May 13, 2016 — Day 34: Update-CsPool Script

I’ve started working on yet another stupidly complicated script — largely because it will make my life a lot easier. This one has a lot of work left to do, its in much rougher shape than my ADFS script, and a lot more can go wrong with this one. One of the nice things about the ADFS script was that, although it had a lot of options, each option was largely simple and required only a few commands. This Update-CsPool PowerShell script is different in that it has very few options for the user to worry about, but it needs to do a lot of stuff with the small amount of input it does receive. This can be quite tricky, so I need to make sure I handle errors a bit more clearly than in some of my previous work. This script also has the ability to stop production Skype for Business Server services, reboot servers, and bring things back into service. That is pretty dangerous since it could result in user service interruption and outages. So, I have to tread carefully.

The script does a few things in very specific order:

  1. Asks the user to enter the name of the Skype for Business Server 2015 Front-End pool the script should run against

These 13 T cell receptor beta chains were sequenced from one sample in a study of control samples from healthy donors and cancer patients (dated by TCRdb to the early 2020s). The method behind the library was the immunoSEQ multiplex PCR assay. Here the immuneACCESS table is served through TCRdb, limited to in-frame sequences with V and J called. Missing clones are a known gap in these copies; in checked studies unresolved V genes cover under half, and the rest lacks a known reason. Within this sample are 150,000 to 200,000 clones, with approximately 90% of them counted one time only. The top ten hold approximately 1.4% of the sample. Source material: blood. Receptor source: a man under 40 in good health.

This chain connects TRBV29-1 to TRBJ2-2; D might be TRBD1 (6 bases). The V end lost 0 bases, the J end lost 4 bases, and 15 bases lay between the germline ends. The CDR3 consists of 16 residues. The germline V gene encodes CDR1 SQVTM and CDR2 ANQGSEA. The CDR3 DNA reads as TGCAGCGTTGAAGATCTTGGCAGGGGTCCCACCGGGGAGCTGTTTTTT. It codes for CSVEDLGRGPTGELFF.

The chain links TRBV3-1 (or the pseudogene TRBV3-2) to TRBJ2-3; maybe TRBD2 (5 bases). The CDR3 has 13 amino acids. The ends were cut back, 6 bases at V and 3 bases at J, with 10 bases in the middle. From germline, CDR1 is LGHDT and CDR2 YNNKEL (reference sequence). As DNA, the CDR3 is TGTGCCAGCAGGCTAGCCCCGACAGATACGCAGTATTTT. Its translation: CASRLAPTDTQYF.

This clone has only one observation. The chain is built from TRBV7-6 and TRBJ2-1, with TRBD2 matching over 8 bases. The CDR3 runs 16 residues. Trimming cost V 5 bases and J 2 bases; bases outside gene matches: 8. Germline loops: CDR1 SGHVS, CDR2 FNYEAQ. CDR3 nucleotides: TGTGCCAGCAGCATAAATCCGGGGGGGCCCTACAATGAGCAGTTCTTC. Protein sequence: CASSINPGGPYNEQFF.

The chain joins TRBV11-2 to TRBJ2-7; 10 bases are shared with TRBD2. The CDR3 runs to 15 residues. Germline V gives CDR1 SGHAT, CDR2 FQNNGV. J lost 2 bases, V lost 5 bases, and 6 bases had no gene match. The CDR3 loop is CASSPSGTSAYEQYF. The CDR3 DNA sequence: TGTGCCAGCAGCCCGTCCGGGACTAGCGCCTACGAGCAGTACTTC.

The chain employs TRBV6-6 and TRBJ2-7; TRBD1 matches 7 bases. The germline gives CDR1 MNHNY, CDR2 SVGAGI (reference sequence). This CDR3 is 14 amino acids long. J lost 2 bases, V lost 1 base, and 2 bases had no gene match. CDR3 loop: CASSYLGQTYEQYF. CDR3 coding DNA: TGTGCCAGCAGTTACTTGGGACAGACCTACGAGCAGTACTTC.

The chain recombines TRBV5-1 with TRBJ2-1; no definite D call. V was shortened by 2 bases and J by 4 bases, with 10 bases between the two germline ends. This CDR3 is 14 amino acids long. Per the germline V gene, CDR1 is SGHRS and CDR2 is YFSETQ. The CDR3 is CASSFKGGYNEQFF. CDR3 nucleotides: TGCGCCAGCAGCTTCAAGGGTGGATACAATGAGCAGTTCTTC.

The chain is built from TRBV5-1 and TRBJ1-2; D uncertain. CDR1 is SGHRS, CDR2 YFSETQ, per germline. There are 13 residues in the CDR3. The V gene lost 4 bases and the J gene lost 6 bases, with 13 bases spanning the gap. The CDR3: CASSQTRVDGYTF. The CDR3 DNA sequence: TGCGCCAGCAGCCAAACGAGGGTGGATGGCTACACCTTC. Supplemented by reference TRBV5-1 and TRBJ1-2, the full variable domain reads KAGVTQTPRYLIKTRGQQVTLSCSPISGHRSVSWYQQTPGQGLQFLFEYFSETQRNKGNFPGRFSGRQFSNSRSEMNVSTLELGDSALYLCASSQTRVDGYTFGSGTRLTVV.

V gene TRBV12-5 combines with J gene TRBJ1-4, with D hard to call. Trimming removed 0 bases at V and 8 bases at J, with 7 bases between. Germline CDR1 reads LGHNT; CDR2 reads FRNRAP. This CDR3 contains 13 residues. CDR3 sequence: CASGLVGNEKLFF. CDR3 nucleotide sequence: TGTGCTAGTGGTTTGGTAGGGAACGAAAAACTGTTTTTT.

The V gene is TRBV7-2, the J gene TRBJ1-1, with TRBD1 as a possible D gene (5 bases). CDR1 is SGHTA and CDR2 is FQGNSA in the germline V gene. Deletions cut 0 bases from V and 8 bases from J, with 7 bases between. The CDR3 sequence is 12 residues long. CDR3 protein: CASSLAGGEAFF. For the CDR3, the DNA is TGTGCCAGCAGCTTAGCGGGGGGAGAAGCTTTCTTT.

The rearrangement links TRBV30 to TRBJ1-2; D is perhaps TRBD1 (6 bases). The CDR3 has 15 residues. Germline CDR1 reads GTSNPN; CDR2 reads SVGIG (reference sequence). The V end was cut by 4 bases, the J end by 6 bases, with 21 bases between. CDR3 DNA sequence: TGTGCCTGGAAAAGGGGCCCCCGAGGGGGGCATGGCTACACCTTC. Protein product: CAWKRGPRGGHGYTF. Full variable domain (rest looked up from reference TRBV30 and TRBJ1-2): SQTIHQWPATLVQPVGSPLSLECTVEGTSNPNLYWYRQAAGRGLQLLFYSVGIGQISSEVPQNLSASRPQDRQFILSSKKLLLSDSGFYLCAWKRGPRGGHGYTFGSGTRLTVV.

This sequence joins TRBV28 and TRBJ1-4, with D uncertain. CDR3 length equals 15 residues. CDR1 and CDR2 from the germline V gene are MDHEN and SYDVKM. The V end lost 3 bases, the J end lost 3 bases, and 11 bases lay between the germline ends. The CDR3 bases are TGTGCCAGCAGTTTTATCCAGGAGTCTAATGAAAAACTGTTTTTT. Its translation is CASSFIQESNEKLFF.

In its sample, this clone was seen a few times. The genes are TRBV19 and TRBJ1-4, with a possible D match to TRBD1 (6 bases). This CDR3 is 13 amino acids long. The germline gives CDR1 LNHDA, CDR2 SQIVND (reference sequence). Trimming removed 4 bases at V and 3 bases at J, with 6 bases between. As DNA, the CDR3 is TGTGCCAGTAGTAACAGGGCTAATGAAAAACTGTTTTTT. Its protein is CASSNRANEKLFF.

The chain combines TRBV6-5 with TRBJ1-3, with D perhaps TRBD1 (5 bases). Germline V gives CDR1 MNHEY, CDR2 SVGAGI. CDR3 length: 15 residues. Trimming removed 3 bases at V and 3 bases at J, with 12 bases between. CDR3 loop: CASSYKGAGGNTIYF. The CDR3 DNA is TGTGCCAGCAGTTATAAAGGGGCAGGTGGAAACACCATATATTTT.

2. Generates a list of all the servers in the pool
  3. Makes sure that the local machine the script is being run on is not in the pool (since the servers in the pool may be rebooted later)
  4. Starts with the first server and fails over services
  5. Waits for all the services to be stopped
  6. Downloads and imports this PowerShell module for managing Windows Updates:
  7. Installs Windows Updates
  8. Checks if the server needs a reboot and reboots it if it does. It skips the reboot if the registry entry indicating that a reboot is required is missing.
  9. Waits for the server to reboot
  10. Fails services back and waits for them to all start
  11. Begins over again at step 4 with the second server

It goes on like that until it has updated (and maybe rebooted) all servers in the Front End pool. The script is missing a lot unfortunately, and doesn’t seem to behave very well depending on how long it takes services to stop. I’ll have to do some more testing, but I’m hopeful that I can get this thing to a state where its useful. The main reason I started writing this was to save me some headache when handling patching in customer environments, especially ones where they have more than one Front-End pool. Eventually I’d love to add extra functionality to patch other Skype for Business components besides Front-End servers, but I had to start somewhere.

Here is the most of up to date version of the script I’m ready to share. I will hopefully have some nice updates to this available in the next few weeks:

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